respect to the second argument.
It is seldom possible to write out in closed form the solution to system
(11.78). A special case is where the system takes the form

y (t) = Ay(t), (11.81)

with A∈ Rn—n . Assume that A has n distinct eigenvalues »j , j = 1, . . . , n;
therefore, the solution y can be written as
n
Cj e»j t vj ,
y(t) = (11.82)
j=1

where C1 , . . . , Cn are some constants and {vj } is a basis formed by the
eigenvectors of A, associated with the eigenvalues »j for j = 1, . . . , n. The
solution is determined by setting n initial conditions.

From the numerical standpoint, the methods introduced in the scalar
case can be extended to systems. A delicate matter is how to generalize the
theory developed about absolute stability.
With this aim, let us consider system (11.81). As previously seen, the
property of absolute stability is concerned with the behavior of the numer-
ical solution as t grows to in¬nity, in the case where the solution of problem
(11.78) satis¬es

y(t) ’ 0 as t ’ ∞. (11.83)

Condition (11.83) is satis¬ed if all the real parts of the eigenvalues of A are
negative since this ensures that

e»j t = eRe»j t (cos(Im»j ) + i sin(Im»i )) ’ 0, as t ’ ∞, (11.84)
11.10 Sti¬ Problems 519

from which (11.83) follows recalling (11.82). Since A has n distinct eigen-
values, there exists a nonsingular matrix Q such that Λ = Q’1 AQ, Λ being
the diagonal matrix whose entries are the eigenvalues of A (see Section 1.8).
Introducing the auxiliary variable z = Q’1 y, the initial system can there-
fore be transformed into
z = Λz. (11.85)
Since Λ is a diagonal matrix, the results holding in the scalar case immedi-
ately apply to the vector case as well, provided that the analysis is repeated
on all the (scalar) equations of system (11.85).


11.10 Sti¬ Problems
Consider a nonhomogeneous linear system of ODEs with constant coe¬-
cients
y (t) = Ay(t) + •(t), with A ∈ Rn—n , •(t) ∈ Rn ,
and assume that A has n distinct eigenvalues »j , j = 1, . . . , n. Then
n
Cj e»j t vj + ψ(t)
y(t) =
j=1

where C1 , . . . , Cn , are n constants, {vj } is a basis formed by the eigenvec-
tors of A and ψ(t) is a particular solution of the ODE at hand. Throughout
the section, we assume that Re»j < 0 for all j.
As t ’ ∞, the solution y tends to the particular solution ψ. We can
therefore interpret ψ as the steady-state solution (that is, after an in¬nite
n
Cj e»j t as being the transient solution (that is, for t ¬nite).
time) and
j=1
Assume that we are interested only in the steady-state. If we employ a
numerical scheme with a bounded region of absolute stability, the stepsize h
is subject to a constraint that depends on the maximum module eigenvalue
of A. On the other hand, the greater this module, the shorter the time
interval where the corresponding component in the solution is meaningful.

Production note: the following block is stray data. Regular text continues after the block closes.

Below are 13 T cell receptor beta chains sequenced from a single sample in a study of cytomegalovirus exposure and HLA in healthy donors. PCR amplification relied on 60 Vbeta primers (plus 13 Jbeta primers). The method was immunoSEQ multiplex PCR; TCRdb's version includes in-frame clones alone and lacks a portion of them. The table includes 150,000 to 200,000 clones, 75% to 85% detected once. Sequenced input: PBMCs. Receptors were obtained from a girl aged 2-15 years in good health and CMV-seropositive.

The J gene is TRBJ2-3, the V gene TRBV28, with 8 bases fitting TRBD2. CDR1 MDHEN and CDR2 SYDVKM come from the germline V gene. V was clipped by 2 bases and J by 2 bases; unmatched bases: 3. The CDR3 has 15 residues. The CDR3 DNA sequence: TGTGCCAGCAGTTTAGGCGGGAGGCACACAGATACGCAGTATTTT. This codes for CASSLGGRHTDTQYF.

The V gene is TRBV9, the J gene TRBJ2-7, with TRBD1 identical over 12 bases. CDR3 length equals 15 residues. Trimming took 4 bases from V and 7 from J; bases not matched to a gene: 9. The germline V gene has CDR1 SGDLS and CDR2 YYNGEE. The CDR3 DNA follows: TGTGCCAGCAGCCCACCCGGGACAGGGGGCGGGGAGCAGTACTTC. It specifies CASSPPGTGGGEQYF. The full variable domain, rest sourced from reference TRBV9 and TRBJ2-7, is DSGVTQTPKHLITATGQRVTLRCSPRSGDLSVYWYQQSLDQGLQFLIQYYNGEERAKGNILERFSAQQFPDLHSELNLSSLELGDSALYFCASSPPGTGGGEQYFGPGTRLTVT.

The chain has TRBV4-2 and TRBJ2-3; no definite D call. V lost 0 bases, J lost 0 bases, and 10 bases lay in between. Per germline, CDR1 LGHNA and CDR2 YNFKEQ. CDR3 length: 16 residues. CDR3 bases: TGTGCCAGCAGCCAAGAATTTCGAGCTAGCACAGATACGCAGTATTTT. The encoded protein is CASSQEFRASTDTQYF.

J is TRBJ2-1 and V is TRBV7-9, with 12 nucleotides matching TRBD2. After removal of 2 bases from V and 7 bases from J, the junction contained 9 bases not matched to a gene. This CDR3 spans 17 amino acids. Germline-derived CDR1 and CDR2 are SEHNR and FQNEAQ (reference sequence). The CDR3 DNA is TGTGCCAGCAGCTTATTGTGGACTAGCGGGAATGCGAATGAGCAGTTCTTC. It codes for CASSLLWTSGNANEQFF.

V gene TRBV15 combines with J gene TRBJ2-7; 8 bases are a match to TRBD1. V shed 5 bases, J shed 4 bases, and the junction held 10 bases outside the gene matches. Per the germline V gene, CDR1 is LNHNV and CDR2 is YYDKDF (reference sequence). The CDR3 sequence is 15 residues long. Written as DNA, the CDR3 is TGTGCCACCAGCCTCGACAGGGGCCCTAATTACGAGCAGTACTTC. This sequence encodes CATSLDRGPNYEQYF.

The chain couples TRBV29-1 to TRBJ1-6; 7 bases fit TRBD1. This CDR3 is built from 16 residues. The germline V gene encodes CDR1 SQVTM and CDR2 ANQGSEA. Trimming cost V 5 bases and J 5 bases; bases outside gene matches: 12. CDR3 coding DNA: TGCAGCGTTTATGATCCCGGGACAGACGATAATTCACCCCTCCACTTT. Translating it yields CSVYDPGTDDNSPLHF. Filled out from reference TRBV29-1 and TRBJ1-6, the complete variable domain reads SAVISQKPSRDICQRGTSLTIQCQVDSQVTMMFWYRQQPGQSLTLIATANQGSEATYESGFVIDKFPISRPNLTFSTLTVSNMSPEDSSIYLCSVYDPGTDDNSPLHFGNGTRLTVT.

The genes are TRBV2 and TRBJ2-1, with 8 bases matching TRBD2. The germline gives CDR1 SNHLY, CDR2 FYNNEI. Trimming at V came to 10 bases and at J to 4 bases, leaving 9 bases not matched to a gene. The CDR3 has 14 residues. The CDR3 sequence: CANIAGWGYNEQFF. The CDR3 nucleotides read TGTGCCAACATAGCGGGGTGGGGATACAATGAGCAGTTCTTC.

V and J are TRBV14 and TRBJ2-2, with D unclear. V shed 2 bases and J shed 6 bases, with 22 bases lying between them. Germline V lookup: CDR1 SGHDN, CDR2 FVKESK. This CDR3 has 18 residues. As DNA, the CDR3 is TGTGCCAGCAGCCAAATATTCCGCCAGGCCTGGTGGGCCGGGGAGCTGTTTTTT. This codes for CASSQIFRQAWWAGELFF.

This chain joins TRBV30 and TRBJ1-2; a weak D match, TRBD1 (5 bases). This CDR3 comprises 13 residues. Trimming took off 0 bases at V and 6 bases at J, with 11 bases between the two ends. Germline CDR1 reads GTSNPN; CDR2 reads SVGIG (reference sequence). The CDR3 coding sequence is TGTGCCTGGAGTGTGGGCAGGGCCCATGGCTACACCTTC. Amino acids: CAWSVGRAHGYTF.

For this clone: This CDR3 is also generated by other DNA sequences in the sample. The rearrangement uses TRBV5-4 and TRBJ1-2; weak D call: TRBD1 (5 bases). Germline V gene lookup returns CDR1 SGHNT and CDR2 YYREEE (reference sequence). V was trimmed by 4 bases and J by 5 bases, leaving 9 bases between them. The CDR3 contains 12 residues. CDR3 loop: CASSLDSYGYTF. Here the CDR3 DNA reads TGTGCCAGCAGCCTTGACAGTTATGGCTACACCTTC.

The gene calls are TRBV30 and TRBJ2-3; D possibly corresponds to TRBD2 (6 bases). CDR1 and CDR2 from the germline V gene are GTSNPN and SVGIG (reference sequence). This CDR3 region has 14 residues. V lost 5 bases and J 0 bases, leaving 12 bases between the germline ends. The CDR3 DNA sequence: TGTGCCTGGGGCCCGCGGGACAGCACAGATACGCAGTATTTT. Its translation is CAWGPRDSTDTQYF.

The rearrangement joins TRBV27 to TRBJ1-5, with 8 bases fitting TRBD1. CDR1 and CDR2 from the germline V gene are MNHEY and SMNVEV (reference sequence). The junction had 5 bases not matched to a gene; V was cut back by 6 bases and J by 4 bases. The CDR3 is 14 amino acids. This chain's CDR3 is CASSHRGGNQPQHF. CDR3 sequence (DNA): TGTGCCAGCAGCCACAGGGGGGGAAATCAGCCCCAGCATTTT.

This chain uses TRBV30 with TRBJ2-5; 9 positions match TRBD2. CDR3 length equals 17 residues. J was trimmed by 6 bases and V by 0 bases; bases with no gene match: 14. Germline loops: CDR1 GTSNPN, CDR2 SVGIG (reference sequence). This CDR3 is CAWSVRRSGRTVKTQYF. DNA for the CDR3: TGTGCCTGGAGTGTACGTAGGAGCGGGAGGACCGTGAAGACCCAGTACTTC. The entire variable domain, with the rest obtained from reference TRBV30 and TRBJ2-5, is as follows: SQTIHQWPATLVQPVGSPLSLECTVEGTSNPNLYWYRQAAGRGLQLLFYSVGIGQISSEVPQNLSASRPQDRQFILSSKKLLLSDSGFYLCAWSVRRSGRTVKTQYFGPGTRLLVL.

We are thus faced with a sort of paradox: the scheme is forced to employ
a small integration stepsize to track a component of the solution that is
virtually ¬‚at for large values of t.
Precisely, if we assume that
σ ¤ Re»j ¤ „ < 0, ∀j = 1, . . . , n (11.86)
and introduce the sti¬ness quotient rs = σ/„ , we say that a linear system
of ODEs with constant coe¬cients is sti¬ if the eigenvalues of matrix A all
have negative real parts and rs 1.
520 11. Numerical Solution of Ordinary Di¬erential Equations

However, referring only to the spectrum of A to characterize the sti¬ness of
a problem might have some drawbacks. For instance, when „ 0, the sti¬-
ness quotient can be very large while the problem appears to be “genuinely”
sti¬ only if |σ| is very large. Moreover, enforcing suitable initial conditions
can a¬ect the sti¬ness of the problem (for example, selecting the data in
such a way that the constants multiplying the “sti¬” components of the
solution vanish).
For this reason, several authors ¬nd the previous de¬nition of a sti¬
problem unsatisfactory, and, on the other hand, they agree on the fact that
it is not possible to exactly state what it is meant by a sti¬ problem. We
limit ourselves to quoting only one alternative de¬nition, which is of some
interest since it focuses on what is observed in practice to be a sti¬ problem.


De¬nition 11.14 (from [Lam91], p. 220) A system of ODEs is sti¬ if,
when approximated by a numerical scheme characterized by a region of
absolute stability with ¬nite size, it forces the method, for any initial con-
dition for which the problem admits a solution, to employ a discretization
stepsize excessively small with respect to the smoothness of the exact so-
lution.
From this de¬nition, it is clear that no conditionally absolute stable method
is suitable for approximating a sti¬ problem. This prompts resorting to
implicit methods, such as MS or RK, which are more expensive than explicit
schemes, but have regions of absolute stability of in¬nite size. However, it
is worth recalling that, for nonlinear problems, implicit methods lead to
nonlinear equations, for which it is thus crucial to select iterative numerical
methods free of limitations on h for convergence.
For instance, in the case of MS methods, we have seen that using ¬xed-
point iterations sets the constraint (11.68) on h in terms of the Lipschitz
constant L of f . In the case of a linear system this constraint is
L ≥ max |»i |,
i=1,... ,n

so that (11.68) would imply a strong limitation on h (which could even
be more stringent than those required for an explicit scheme to be stable).